The Frontier Thesis or Turner Thesis, is the argument advanced by historian Frederick Jackson Turner in 1893 that American democracy was formed by the American Frontier. He stressed the process—the moving frontier line—and the impact it had on pioneers going through the process. He also stressed results, especially that American democracy was the primary result, along with egalitarianism, a lack of interest in high culture, and violence. "American democracy was born of no theorist's dream; it was not carried in the Sarah Constant to Virginia, nor in the Mayflower to Plymouth. It came out of the American forest, and it gained new strength each time it touched a new frontier," said Turner. In the thesis, the American frontier established liberty by releasing Americans from European mindsets and eroding old, dysfunctional customs. The frontier had no need for standing armies, established churches, aristocrats or nobles, nor for landed gentry who controlled most of the land and charged heavy rents. Frontier land was free for the taking. Turner first announced his thesis in a paper entitled "The Significance of the Frontier in American History", delivered to the American Historical Association in 1893 in Chicago. He won very wide acclaim among historians and intellectuals. Turner elaborated on the theme in his advanced history lectures and in a series of essays published over the next 25 years, published along with his initial paper as The Frontier in American History.
Turner's emphasis on the importance of the frontier in shaping American character influenced the interpretation found in thousands of scholarly histories. By the time Turner died in 1932, 60% of the leading history departments in the U.S. were teaching courses in frontier history along Turnerian lines.
Turner set up an evolutionary model (he had studied evolution with a leading geologist, Thomas Chrowder Chamberlin), using the time dimension of American history, and the geographical space of the land that became the United States. The first settlers who arrived on the east coast in the 17th century acted and thought like Europeans. They encountered environmental challenges that were different from those they had known in Europe. Most important was the presence of uncultivated arable land. They adapted to the new environment in certain ways — the cumulative effect of these adaptations was Americanization. According to Turner, the forging of the unique and rugged American identity had to occur precisely at the juncture between the civilization of settlement and the savagery of wilderness. The dynamic of these oppositional conditions engendered a process by which citizens were made, citizens with the power to tame the wild and upon whom the wild had conferred strength and individuality.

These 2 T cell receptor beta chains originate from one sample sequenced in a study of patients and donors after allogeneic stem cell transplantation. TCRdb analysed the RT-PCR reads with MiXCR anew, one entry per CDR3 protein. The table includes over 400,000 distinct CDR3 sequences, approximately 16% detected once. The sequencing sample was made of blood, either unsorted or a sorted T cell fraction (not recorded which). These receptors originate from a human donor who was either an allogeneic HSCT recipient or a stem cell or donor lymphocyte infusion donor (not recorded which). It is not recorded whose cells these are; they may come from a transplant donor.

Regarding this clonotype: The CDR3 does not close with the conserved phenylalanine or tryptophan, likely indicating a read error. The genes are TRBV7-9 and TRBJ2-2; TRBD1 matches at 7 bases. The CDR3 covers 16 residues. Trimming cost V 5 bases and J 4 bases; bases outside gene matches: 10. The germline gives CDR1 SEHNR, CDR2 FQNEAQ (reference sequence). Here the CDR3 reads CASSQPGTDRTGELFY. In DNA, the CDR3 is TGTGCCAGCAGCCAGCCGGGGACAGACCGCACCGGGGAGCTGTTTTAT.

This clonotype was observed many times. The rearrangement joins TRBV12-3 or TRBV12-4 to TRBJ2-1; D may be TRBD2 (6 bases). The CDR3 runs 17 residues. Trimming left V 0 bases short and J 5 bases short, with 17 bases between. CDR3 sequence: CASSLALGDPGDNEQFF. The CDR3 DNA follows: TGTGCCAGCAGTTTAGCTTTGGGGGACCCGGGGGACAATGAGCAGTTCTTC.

Successive generations moved further inland, shifting the lines of settlement and wilderness, but preserving the essential tension between the two. European characteristics fell by the wayside and the old country's institutions (e.g., established churches, established aristocracies, intrusive government, and class-based land distribution) were increasingly out of place. Every generation moved further west and became more American, more democratic, and as intolerant of hierarchy as they were removed from it. They became more violent, more individualistic, more distrustful of authority, less artistic, less scientific, and more dependent on ad-hoc organizations they formed themselves. In broad terms, the further west, the more American the community.
Turner saw the land frontier was ending, since the U.S. Census of 1890 had officially stated that the American frontier had broken up. He sounded an alarming note, speculating as to what this meant for the continued dynamism of American society as the source of America's innovation and democratic ideals was disappearing.
Historians, geographers, and social scientists have studied frontier-like conditions in other countries, with an eye on the Turnerian model. South Africa, Canada, Russia, Brazil, Argentina and Australia—and even ancient Rome—had long frontiers that were also settled by pioneers. However these other frontier societies operated in a very difficult political and economic environment that made democracy and individualism much less likely to appear and it was much more difficult to throw off a powerful royalty, standing armies, established churches and an aristocracy that owned most of the land. The question is whether their frontiers were powerful enough to overcome conservative central forces based in the metropolis. Each nation had quite different frontier experiences. For example the Dutch Boers in South Africa were defeated in war by Britain. In Australia, "mateship" and working together was valued more than individualism was in the United States).